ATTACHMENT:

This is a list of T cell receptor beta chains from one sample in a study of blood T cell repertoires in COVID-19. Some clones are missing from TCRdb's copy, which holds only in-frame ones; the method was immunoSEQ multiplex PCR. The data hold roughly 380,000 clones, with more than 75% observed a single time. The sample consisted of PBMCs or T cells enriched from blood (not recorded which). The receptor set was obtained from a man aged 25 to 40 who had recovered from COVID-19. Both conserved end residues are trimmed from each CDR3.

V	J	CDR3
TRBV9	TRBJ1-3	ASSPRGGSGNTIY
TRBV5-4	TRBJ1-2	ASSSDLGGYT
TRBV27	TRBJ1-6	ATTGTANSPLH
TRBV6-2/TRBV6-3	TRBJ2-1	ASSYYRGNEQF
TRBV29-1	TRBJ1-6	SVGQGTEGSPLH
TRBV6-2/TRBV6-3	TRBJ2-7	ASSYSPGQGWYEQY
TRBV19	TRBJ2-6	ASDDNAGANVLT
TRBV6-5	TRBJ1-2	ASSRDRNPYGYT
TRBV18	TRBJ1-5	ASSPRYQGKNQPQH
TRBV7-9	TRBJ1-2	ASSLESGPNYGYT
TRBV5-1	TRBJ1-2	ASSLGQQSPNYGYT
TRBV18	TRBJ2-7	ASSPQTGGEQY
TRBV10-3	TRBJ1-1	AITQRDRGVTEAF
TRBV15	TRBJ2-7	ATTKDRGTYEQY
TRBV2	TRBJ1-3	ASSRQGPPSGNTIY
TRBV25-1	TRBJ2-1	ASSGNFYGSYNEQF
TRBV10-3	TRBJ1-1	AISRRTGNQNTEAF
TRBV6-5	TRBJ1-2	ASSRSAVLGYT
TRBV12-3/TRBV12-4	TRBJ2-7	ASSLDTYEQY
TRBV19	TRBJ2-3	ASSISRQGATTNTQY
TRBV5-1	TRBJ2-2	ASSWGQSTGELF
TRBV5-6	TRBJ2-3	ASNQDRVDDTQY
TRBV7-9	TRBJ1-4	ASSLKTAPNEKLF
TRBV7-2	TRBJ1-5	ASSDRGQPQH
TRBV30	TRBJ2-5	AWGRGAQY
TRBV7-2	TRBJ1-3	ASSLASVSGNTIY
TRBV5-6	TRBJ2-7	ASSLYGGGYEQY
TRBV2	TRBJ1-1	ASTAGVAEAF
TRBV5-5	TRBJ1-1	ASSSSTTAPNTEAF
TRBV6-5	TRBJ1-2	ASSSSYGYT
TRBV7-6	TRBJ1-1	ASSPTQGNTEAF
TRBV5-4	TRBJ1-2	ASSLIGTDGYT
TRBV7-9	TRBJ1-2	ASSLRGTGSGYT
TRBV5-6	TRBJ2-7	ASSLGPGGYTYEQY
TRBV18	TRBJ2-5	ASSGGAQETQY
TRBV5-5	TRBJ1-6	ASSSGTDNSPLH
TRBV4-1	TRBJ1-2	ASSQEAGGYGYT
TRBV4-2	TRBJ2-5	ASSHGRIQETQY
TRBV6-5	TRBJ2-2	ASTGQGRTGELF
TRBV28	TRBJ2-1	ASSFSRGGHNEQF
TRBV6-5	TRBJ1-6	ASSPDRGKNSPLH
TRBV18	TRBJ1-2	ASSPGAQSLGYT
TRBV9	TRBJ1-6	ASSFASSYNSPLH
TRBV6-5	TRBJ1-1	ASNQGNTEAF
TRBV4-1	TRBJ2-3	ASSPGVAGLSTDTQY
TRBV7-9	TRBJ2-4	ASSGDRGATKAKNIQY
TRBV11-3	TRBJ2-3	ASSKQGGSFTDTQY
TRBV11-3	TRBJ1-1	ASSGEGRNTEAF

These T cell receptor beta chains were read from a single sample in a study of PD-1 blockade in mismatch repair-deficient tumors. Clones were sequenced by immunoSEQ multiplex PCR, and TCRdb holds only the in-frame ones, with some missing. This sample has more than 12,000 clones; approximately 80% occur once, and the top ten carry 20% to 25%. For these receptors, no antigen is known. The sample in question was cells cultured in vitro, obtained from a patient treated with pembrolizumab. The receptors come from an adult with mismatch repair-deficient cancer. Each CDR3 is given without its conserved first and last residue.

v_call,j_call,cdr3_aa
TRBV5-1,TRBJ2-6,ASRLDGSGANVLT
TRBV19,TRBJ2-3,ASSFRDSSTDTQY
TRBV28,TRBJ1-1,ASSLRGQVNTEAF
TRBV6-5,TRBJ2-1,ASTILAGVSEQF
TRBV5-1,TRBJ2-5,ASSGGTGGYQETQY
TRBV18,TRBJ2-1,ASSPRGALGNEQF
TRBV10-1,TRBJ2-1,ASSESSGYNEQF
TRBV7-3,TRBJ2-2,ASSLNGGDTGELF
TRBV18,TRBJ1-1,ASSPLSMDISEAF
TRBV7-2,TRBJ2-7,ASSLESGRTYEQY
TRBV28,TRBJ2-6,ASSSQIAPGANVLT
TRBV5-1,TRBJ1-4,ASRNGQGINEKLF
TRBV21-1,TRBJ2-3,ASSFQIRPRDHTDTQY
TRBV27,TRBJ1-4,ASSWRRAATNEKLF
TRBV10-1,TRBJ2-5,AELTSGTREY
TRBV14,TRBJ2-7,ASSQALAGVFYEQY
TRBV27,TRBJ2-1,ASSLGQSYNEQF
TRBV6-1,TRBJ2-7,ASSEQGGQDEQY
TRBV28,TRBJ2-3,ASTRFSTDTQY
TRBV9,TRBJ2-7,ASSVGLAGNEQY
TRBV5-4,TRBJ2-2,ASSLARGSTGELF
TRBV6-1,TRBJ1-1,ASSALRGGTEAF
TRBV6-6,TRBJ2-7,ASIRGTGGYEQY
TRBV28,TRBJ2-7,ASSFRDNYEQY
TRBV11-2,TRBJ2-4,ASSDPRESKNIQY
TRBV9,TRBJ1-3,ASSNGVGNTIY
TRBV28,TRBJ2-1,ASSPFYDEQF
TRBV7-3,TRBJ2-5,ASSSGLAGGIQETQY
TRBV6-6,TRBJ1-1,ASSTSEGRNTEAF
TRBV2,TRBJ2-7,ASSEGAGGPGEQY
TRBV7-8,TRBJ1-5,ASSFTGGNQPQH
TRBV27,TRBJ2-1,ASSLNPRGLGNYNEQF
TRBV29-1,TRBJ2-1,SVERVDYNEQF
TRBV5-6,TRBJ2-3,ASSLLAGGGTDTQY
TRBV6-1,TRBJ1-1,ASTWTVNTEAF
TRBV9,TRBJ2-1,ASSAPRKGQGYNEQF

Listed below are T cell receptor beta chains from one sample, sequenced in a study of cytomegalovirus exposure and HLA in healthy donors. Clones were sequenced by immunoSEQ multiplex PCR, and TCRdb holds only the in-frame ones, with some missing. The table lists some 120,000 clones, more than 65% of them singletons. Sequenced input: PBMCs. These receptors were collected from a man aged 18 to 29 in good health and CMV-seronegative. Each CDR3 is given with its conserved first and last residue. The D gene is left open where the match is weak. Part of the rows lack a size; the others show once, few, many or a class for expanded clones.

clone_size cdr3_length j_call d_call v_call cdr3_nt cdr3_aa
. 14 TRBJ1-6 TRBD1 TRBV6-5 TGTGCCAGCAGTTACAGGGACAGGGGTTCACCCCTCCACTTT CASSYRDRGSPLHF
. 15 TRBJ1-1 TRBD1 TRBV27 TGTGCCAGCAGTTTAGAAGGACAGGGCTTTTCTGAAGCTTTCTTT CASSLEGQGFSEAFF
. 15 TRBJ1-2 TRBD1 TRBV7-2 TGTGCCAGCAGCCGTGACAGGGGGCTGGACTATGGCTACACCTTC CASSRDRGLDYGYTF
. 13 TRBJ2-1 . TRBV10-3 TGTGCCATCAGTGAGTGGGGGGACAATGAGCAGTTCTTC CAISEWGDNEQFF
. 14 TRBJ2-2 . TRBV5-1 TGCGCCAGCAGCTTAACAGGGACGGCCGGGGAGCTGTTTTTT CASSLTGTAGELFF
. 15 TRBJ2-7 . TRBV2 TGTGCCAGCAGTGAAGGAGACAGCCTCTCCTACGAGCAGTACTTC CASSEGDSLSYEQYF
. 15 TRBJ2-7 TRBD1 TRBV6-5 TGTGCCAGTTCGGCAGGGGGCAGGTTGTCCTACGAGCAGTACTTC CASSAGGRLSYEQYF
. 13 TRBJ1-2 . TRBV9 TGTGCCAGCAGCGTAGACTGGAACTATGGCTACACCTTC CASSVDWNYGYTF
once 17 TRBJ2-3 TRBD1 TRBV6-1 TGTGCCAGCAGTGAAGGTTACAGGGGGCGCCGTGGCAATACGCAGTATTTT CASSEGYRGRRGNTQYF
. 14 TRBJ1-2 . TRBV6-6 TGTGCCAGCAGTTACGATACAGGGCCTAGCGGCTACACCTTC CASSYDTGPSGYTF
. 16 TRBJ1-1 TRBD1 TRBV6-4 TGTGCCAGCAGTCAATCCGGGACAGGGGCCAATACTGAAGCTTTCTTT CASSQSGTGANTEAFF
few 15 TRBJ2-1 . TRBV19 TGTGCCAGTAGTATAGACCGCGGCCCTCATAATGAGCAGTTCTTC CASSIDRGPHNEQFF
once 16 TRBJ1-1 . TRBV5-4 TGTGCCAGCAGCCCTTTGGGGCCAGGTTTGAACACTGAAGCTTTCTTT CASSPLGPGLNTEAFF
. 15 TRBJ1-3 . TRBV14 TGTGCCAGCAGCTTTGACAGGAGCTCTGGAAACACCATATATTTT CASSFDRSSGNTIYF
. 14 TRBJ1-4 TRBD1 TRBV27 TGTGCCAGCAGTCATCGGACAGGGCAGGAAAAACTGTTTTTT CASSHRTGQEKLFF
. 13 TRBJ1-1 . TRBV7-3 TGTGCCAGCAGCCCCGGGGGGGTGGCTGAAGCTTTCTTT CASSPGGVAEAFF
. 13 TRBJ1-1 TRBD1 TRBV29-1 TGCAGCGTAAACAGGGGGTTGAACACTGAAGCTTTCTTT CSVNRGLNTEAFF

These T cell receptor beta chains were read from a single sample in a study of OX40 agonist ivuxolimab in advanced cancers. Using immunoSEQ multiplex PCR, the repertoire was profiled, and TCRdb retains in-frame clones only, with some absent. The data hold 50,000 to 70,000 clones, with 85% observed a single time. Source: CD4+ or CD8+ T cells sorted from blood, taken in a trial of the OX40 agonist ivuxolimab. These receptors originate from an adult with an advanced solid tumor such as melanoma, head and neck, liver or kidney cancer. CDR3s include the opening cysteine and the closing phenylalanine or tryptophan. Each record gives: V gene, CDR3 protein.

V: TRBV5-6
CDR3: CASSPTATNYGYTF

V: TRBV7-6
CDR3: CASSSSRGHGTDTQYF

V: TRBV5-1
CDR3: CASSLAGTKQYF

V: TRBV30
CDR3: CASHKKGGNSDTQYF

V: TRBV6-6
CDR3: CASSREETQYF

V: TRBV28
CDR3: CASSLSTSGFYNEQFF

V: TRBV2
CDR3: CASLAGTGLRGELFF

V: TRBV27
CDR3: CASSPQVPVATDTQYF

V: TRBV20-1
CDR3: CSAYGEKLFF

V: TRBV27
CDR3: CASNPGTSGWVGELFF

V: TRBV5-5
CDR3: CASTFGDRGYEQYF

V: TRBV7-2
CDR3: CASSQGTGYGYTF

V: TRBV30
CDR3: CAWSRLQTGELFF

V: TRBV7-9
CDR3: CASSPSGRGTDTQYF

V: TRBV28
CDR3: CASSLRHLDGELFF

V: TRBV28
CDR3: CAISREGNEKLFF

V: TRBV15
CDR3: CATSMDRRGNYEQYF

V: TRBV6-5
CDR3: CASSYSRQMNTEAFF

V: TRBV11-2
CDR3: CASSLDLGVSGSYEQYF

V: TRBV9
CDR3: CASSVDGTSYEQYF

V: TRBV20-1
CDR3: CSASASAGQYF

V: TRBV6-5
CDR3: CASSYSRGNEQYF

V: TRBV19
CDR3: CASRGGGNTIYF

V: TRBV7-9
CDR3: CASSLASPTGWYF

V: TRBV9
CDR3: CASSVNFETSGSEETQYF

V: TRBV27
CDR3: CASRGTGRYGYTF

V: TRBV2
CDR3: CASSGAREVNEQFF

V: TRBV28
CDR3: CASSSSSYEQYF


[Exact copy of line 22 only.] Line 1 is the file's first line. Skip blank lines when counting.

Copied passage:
TRBV19	TRBJ2-3	ASSISRQGATTNTQY